Sedation

Nitrous Oxide (laughing gas)

Nitrous Oxide is a sweet-smelling, non-irritating, colorless gas which you can breathe.

Nitrous Oxide has been the primary means of sedation in dentistry for many years. Nitrous oxide is safe, the patient receives 50-70% oxygen with no less than 30% nitrous oxide.

The patient is able to breathe on their own and remain in control of all bodily functions.

The patient may experience mild amnesia and may fall asleep, not remembering all of what happened during their appointment.

There are many advantages to using Nitrous Oxide

  • The depth of sedation can be altered at any time to increase or decrease sedation.
  • There is no after effect such as a “hangover”.
  • Inhalation sedation is safe with no side effects on your heart and lungs, etc.
  • Inhalation sedation is very effective in minimizing gagging.
  • It works rapidly as it reaches the brain within 20 seconds. In as little as 2-3 minutes its relaxation and pain killing properties develop.

Reasons to not use Nitrous Oxide

You should not utilize Nitrous Oxide if you have been diagnosed with chronic obstructive pulmonary disease (COPD). Though there are no other major contraindications to using nitrous oxide, you may not want to use it if you have emphysema, exotic chest problems, M.S., a cold or other difficulties with breathing.

You may want to ask your dentist for a “5 minute trial” to see how you feel with this type of sedation method before proceeding.

Oral Sedation

Commonly referred to has the “happy pill”; oral sedation is where the patient is given a sedative-hypnotic drug just before their dental appointment. The most common drug is Triazolam (Halcion). It takes approximately 25–30 minutes for it to start to take affect and therefore you will be instructed to come to your appointment early. Halcion has a sedative effect that makes it a requirement for patients to have an escort to and from their dental appointment.

Oral Sedation works well for patients that have a mild to moderate level of fear and anxiety and have had oral sedation dentistry in the past. One problem associated with oral sedation is that it can be a bit of a hit–and–miss affair. Basically, you don’t know how well the drug will be absorbed from the stomach. The inability to customize the amount of drug to give each patient “titrate” minimizes the advantages of oral sedation.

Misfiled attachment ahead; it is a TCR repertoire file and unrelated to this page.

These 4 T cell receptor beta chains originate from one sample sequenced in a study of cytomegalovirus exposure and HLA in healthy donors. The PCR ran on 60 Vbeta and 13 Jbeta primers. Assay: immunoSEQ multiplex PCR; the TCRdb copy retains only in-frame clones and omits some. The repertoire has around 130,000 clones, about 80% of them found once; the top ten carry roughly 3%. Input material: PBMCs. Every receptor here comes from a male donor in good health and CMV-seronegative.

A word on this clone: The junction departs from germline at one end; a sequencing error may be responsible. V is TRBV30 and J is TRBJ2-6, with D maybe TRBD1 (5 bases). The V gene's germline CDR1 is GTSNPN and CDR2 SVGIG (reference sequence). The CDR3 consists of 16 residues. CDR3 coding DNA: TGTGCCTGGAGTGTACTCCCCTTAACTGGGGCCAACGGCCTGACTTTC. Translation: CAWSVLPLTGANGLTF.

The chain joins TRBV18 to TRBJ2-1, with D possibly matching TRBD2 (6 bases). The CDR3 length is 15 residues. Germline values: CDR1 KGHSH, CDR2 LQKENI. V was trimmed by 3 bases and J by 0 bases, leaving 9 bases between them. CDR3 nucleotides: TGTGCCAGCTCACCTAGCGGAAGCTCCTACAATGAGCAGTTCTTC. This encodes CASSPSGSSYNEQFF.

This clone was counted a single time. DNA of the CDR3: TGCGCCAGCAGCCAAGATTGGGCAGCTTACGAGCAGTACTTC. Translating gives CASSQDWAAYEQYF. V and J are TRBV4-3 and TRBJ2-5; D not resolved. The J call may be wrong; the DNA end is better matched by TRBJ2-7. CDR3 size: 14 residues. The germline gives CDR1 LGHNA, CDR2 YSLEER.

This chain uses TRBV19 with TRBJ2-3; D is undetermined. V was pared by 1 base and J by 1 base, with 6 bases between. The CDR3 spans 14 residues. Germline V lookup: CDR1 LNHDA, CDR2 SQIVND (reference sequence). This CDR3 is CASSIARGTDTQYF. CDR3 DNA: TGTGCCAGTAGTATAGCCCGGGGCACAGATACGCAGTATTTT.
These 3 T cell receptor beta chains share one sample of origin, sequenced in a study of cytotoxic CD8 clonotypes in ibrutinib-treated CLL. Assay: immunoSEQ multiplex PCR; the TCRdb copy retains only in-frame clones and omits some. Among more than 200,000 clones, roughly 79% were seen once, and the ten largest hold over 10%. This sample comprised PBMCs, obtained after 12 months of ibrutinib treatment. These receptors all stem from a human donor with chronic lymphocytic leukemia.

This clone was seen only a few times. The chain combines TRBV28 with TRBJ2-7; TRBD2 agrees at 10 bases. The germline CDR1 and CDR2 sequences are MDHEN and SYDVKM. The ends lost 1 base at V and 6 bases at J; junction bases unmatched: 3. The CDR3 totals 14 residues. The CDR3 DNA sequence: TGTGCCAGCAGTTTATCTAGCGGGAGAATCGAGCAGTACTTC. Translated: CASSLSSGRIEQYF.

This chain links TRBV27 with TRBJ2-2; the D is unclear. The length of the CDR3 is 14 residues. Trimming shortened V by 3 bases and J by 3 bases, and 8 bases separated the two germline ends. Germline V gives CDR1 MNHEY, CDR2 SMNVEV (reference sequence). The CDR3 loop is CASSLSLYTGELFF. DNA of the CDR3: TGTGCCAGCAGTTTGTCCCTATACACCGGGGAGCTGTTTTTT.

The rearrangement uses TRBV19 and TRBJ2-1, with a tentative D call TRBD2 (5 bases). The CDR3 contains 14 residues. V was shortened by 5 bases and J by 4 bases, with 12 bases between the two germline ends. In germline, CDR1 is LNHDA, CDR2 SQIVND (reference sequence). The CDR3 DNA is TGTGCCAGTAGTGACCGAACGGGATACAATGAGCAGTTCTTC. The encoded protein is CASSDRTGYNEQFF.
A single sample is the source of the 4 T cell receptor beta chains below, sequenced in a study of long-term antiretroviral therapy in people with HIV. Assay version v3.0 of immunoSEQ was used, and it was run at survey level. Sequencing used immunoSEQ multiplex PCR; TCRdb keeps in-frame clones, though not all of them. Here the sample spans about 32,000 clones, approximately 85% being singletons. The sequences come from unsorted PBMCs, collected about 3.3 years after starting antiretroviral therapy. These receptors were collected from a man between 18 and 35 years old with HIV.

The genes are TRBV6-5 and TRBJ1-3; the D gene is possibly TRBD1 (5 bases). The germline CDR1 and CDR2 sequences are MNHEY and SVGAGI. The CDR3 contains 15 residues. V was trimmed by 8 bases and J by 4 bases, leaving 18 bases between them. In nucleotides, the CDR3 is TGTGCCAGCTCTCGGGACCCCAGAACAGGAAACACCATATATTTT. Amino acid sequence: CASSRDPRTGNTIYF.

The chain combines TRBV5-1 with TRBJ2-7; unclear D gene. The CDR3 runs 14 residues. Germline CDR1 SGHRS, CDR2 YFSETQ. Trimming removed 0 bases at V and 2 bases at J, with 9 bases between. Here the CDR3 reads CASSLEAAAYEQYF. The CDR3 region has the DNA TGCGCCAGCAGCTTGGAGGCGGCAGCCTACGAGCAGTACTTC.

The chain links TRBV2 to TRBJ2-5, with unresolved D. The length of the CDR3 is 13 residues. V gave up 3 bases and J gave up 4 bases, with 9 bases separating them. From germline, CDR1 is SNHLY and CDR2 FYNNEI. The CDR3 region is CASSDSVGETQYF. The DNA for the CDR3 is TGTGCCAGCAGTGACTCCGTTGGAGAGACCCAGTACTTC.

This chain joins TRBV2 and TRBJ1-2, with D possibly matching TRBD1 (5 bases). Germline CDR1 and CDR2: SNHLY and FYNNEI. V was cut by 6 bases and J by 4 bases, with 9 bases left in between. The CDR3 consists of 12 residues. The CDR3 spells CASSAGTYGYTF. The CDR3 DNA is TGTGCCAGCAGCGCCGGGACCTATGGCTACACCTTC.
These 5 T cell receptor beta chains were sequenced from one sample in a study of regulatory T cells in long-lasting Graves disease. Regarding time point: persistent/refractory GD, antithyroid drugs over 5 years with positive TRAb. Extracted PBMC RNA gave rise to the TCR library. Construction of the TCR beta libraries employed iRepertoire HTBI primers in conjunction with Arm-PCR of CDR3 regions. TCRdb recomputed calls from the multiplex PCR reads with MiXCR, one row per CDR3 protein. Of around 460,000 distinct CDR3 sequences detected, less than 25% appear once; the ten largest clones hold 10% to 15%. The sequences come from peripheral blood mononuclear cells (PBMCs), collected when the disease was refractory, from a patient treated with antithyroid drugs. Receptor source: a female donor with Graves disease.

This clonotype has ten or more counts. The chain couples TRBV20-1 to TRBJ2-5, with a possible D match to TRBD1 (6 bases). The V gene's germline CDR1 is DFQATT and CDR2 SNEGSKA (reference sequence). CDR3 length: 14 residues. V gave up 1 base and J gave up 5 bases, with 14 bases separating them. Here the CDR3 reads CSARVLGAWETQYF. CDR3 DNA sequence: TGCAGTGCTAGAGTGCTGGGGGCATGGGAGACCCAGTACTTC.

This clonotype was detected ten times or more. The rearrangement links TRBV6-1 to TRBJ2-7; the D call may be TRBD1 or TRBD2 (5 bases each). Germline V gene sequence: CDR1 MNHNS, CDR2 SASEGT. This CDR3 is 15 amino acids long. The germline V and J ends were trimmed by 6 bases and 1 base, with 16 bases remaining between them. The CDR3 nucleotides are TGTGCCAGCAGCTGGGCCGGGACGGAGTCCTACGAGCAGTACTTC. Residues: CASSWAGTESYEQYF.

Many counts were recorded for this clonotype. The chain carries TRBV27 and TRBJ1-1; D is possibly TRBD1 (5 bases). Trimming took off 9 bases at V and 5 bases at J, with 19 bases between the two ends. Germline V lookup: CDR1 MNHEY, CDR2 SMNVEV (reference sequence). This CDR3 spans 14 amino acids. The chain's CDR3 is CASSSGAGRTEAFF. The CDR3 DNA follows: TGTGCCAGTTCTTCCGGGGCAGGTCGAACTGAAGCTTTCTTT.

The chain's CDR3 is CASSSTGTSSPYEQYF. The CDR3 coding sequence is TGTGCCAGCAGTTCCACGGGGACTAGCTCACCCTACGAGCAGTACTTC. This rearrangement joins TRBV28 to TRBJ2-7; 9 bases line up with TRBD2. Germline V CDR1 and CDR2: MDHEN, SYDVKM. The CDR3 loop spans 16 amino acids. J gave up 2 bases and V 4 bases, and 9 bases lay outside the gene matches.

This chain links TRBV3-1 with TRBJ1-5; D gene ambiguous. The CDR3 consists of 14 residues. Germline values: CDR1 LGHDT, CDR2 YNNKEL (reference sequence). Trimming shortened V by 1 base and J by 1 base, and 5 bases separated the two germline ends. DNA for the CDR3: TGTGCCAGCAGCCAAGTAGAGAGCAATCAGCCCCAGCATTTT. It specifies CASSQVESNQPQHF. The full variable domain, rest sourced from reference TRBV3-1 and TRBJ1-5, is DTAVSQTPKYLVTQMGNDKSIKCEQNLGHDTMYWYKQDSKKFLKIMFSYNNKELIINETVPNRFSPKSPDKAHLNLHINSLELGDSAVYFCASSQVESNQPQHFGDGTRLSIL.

Intravenous Sedation (“Twilight Sedation”)

Our office offers our patients the option of Intravenous Sedation, also referred to as Dental Intravenous Anesthesia, or “Twilight Sedation,” for their dental treatment. This is what sets our office apart from other dental practices; it is our niche, if you will.

Intravenous Sedation or “twilight sleep” helps you to be comfortable and calm when undergoing dental procedures. Your treatment can be completed for you under intravenous sedation, if you so desire. Intravenous sedation or “IV sedation” (twilight sedation) is designed to better enable you undergo your dental procedures while you are very relaxed. It will enable you to tolerate as well as not remember those procedures that may be very uncomfortable for you. IV sedation will essentially help alleviate the anxiety associated with your treatment. You may not always be asleep but you will be comfortable, calm and relaxed, drifting in and out of sleep – a “twilight sleep”.

If you choose the option of intravenous sedation your IV sedation/anesthesia is administered and monitored by Dr. Peña, therefore eliminating the costly expense of having your treatment carried out in an operating room or same-day surgical facility.